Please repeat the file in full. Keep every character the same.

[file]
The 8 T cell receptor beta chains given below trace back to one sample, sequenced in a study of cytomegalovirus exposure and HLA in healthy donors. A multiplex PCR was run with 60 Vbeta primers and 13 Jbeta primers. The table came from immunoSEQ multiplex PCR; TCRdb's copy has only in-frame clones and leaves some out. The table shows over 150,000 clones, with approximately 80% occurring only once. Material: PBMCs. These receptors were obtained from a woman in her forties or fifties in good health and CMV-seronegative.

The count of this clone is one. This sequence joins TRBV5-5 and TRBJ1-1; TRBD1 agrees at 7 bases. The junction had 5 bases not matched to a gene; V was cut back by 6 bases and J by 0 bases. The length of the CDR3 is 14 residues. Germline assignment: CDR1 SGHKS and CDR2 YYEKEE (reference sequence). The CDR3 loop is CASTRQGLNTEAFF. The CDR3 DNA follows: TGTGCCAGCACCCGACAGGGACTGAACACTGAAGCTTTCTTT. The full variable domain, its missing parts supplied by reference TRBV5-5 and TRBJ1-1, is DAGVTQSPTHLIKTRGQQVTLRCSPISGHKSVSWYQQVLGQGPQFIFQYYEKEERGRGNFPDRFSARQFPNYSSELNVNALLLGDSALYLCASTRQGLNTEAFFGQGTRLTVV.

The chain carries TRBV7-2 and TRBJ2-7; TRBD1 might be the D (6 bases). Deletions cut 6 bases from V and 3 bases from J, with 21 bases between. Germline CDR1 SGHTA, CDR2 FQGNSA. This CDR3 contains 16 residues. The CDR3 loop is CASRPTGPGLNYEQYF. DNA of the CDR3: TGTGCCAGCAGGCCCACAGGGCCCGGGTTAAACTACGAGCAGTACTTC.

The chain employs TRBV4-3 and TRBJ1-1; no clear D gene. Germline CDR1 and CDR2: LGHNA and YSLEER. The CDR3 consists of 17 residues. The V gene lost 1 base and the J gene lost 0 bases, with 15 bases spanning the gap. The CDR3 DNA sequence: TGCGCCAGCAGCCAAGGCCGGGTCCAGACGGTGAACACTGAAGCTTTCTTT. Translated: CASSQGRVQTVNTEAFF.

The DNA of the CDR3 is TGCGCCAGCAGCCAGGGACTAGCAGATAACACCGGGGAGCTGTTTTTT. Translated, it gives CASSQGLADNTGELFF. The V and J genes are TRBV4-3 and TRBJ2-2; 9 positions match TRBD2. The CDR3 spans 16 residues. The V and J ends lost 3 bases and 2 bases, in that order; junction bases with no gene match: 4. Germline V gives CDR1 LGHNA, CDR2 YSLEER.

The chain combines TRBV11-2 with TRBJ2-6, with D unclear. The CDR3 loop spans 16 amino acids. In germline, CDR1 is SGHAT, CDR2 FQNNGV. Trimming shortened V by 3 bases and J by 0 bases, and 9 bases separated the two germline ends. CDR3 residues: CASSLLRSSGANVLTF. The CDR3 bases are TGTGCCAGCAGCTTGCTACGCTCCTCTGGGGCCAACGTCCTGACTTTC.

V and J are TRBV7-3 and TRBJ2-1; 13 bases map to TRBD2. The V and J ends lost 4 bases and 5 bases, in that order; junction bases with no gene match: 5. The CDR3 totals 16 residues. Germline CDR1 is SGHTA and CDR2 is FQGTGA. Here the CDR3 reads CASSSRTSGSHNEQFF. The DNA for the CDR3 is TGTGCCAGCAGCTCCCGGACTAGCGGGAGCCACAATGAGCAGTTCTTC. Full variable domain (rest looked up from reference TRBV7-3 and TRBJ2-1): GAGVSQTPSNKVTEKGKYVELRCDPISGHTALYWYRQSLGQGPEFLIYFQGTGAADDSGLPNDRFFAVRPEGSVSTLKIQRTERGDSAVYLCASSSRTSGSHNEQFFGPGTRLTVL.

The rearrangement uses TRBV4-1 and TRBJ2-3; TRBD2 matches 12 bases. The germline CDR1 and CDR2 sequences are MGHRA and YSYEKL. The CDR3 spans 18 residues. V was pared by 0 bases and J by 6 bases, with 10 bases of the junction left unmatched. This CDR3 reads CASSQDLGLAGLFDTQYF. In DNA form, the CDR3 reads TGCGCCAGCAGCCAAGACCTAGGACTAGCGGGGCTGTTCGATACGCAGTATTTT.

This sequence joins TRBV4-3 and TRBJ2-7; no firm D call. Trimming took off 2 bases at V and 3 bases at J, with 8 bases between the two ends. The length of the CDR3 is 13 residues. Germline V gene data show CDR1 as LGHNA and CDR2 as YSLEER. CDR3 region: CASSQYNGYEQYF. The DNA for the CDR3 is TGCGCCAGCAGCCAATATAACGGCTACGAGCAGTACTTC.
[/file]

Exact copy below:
The 8 T cell receptor beta chains given below trace back to one sample, sequenced in a study of cytomegalovirus exposure and HLA in healthy donors. A multiplex PCR was run with 60 Vbeta primers and 13 Jbeta primers. The table came from immunoSEQ multiplex PCR; TCRdb's copy has only in-frame clones and leaves some out. The table shows over 150,000 clones, with approximately 80% occurring only once. Material: PBMCs. These receptors were obtained from a woman in her forties or fifties in good health and CMV-seronegative.

The count of this clone is one. This sequence joins TRBV5-5 and TRBJ1-1; TRBD1 agrees at 7 bases. The junction had 5 bases not matched to a gene; V was cut back by 6 bases and J by 0 bases. The length of the CDR3 is 14 residues. Germline assignment: CDR1 SGHKS and CDR2 YYEKEE (reference sequence). The CDR3 loop is CASTRQGLNTEAFF. The CDR3 DNA follows: TGTGCCAGCACCCGACAGGGACTGAACACTGAAGCTTTCTTT. The full variable domain, its missing parts supplied by reference TRBV5-5 and TRBJ1-1, is DAGVTQSPTHLIKTRGQQVTLRCSPISGHKSVSWYQQVLGQGPQFIFQYYEKEERGRGNFPDRFSARQFPNYSSELNVNALLLGDSALYLCASTRQGLNTEAFFGQGTRLTVV.

The chain carries TRBV7-2 and TRBJ2-7; TRBD1 might be the D (6 bases). Deletions cut 6 bases from V and 3 bases from J, with 21 bases between. Germline CDR1 SGHTA, CDR2 FQGNSA. This CDR3 contains 16 residues. The CDR3 loop is CASRPTGPGLNYEQYF. DNA of the CDR3: TGTGCCAGCAGGCCCACAGGGCCCGGGTTAAACTACGAGCAGTACTTC.

The chain employs TRBV4-3 and TRBJ1-1; no clear D gene. Germline CDR1 and CDR2: LGHNA and YSLEER. The CDR3 consists of 17 residues. The V gene lost 1 base and the J gene lost 0 bases, with 15 bases spanning the gap. The CDR3 DNA sequence: TGCGCCAGCAGCCAAGGCCGGGTCCAGACGGTGAACACTGAAGCTTTCTTT. Translated: CASSQGRVQTVNTEAFF.

The DNA of the CDR3 is TGCGCCAGCAGCCAGGGACTAGCAGATAACACCGGGGAGCTGTTTTTT. Translated, it gives CASSQGLADNTGELFF. The V and J genes are TRBV4-3 and TRBJ2-2; 9 positions match TRBD2. The CDR3 spans 16 residues. The V and J ends lost 3 bases and 2 bases, in that order; junction bases with no gene match: 4. Germline V gives CDR1 LGHNA, CDR2 YSLEER.

The chain combines TRBV11-2 with TRBJ2-6, with D unclear. The CDR3 loop spans 16 amino acids. In germline, CDR1 is SGHAT, CDR2 FQNNGV. Trimming shortened V by 3 bases and J by 0 bases, and 9 bases separated the two germline ends. CDR3 residues: CASSLLRSSGANVLTF. The CDR3 bases are TGTGCCAGCAGCTTGCTACGCTCCTCTGGGGCCAACGTCCTGACTTTC.

V and J are TRBV7-3 and TRBJ2-1; 13 bases map to TRBD2. The V and J ends lost 4 bases and 5 bases, in that order; junction bases with no gene match: 5. The CDR3 totals 16 residues. Germline CDR1 is SGHTA and CDR2 is FQGTGA. Here the CDR3 reads CASSSRTSGSHNEQFF. The DNA for the CDR3 is TGTGCCAGCAGCTCCCGGACTAGCGGGAGCCACAATGAGCAGTTCTTC. Full variable domain (rest looked up from reference TRBV7-3 and TRBJ2-1): GAGVSQTPSNKVTEKGKYVELRCDPISGHTALYWYRQSLGQGPEFLIYFQGTGAADDSGLPNDRFFAVRPEGSVSTLKIQRTERGDSAVYLCASSSRTSGSHNEQFFGPGTRLTVL.

The rearrangement uses TRBV4-1 and TRBJ2-3; TRBD2 matches 12 bases. The germline CDR1 and CDR2 sequences are MGHRA and YSYEKL. The CDR3 spans 18 residues. V was pared by 0 bases and J by 6 bases, with 10 bases of the junction left unmatched. This CDR3 reads CASSQDLGLAGLFDTQYF. In DNA form, the CDR3 reads TGCGCCAGCAGCCAAGACCTAGGACTAGCGGGGCTGTTCGATACGCAGTATTTT.

This sequence joins TRBV4-3 and TRBJ2-7; no firm D call. Trimming took off 2 bases at V and 3 bases at J, with 8 bases between the two ends. The length of the CDR3 is 13 residues. Germline V gene data show CDR1 as LGHNA and CDR2 as YSLEER. CDR3 region: CASSQYNGYEQYF. The DNA for the CDR3 is TGCGCCAGCAGCCAATATAACGGCTACGAGCAGTACTTC.